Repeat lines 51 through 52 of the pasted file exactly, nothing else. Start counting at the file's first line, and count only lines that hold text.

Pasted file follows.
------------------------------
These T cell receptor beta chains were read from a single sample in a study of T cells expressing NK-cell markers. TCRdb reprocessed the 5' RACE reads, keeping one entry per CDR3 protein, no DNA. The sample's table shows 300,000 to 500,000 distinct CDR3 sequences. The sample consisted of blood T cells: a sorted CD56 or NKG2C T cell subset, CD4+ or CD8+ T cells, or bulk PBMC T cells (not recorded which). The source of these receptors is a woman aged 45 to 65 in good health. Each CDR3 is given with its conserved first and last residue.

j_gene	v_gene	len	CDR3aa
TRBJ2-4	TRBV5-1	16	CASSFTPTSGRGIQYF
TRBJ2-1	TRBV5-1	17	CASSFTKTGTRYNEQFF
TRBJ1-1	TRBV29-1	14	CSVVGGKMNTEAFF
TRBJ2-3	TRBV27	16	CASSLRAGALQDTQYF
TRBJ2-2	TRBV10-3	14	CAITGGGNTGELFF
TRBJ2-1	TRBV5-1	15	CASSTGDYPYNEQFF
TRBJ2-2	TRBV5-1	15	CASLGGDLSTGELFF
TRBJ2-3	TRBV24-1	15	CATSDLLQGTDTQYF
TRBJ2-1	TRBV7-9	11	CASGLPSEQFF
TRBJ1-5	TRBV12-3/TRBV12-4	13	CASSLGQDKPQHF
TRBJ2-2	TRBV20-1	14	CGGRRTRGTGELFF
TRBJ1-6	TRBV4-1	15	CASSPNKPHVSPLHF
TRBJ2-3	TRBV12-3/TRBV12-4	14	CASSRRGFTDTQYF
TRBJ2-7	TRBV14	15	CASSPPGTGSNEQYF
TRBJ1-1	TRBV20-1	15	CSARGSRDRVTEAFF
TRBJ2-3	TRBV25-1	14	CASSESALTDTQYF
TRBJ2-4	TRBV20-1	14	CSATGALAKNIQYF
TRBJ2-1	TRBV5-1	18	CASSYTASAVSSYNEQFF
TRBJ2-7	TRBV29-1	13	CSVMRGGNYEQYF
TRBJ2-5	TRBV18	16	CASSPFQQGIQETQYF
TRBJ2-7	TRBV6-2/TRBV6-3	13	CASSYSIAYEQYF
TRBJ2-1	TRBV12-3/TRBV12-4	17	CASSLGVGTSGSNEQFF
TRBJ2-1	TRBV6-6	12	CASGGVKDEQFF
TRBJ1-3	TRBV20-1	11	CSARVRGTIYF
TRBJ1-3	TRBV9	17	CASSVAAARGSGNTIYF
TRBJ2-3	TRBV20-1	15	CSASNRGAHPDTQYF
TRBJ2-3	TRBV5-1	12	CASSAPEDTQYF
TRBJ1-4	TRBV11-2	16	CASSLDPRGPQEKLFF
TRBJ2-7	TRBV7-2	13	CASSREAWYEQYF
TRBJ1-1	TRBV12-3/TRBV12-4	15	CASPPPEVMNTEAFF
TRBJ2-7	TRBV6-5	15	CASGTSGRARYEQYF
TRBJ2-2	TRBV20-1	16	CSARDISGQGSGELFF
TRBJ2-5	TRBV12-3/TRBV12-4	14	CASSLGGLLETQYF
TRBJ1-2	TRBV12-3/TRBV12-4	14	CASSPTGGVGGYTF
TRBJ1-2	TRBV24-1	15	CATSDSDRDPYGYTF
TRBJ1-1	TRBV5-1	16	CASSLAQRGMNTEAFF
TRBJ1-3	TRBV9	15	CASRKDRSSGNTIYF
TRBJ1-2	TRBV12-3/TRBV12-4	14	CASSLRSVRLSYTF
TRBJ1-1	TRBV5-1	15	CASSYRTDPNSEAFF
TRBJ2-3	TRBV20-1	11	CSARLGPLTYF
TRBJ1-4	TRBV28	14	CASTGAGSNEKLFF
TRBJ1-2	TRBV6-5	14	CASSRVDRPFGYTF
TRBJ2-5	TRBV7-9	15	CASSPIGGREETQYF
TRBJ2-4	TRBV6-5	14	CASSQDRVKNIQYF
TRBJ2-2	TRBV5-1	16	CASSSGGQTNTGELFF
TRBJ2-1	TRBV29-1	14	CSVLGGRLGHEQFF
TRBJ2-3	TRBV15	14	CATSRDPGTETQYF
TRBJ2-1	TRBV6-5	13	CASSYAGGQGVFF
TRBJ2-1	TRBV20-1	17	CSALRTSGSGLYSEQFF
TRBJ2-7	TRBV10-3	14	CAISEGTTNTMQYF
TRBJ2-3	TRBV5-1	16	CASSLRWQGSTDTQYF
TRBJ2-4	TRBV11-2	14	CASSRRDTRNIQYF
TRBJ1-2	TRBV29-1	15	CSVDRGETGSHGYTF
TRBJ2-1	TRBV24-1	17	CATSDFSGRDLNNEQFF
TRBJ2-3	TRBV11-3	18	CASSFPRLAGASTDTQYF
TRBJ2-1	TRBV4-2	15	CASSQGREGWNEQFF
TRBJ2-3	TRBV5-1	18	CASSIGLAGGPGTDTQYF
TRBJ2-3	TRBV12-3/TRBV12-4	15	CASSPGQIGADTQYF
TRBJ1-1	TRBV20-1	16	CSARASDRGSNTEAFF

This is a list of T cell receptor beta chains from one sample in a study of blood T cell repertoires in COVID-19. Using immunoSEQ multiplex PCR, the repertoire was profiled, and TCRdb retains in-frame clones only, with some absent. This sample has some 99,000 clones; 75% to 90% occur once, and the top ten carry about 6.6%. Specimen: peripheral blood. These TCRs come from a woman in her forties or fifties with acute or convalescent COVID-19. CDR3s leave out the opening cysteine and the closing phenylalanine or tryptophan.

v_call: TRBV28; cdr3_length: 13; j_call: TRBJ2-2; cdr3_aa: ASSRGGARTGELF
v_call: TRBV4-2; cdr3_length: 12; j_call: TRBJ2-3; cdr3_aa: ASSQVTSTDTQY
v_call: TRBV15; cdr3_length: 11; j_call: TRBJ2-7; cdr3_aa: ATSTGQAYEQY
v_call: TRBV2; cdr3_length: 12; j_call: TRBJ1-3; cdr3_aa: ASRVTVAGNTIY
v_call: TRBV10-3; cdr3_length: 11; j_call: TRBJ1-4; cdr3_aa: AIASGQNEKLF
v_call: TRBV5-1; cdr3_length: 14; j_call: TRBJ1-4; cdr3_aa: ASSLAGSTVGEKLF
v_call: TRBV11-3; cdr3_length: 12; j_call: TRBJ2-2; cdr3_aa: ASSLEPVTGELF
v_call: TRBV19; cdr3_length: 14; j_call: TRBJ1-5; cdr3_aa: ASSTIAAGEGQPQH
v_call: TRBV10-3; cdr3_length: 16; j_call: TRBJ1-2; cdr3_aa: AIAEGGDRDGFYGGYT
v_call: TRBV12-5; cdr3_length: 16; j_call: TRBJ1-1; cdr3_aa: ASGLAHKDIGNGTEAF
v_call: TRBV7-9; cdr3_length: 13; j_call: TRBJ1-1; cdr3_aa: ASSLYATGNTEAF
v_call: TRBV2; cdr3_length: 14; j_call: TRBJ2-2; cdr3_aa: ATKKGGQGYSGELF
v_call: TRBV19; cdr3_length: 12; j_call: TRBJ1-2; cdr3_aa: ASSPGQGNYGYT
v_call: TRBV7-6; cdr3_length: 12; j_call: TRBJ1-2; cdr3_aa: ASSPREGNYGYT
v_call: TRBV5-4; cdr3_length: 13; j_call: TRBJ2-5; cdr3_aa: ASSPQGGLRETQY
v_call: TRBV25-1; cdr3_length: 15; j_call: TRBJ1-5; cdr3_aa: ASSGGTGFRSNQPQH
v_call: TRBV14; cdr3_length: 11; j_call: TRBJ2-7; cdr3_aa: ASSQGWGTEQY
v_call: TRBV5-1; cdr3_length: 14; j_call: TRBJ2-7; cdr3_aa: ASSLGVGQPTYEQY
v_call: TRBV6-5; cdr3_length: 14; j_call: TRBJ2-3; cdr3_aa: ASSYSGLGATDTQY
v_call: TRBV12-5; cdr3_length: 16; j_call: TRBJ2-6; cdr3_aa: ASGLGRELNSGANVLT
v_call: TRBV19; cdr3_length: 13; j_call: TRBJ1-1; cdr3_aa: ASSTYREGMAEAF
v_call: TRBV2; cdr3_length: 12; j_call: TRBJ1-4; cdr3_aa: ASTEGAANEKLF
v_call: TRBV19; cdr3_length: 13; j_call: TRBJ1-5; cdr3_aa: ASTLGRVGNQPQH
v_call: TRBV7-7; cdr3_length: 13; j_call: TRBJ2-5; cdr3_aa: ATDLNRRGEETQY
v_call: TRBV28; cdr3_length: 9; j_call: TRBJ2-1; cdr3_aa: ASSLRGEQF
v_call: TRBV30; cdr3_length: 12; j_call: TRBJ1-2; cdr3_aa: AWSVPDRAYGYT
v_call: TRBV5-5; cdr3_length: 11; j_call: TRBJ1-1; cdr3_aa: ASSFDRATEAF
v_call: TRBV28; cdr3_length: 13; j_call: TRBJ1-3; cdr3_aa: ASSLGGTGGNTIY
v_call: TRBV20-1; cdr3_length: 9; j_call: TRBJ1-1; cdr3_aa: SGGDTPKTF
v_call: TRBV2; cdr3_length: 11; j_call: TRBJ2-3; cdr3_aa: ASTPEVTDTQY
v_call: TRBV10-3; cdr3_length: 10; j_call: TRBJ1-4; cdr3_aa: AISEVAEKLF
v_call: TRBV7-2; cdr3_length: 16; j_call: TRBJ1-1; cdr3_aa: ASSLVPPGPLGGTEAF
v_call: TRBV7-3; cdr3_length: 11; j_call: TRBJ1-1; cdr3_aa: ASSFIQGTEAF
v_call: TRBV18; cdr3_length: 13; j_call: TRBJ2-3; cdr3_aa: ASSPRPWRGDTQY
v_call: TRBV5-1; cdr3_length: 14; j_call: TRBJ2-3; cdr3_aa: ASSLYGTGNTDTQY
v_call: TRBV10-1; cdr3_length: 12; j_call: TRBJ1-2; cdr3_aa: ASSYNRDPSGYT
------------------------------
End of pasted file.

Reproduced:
TRBJ2-1	TRBV20-1	17	CSALRTSGSGLYSEQFF
TRBJ2-7	TRBV10-3	14	CAISEGTTNTMQYF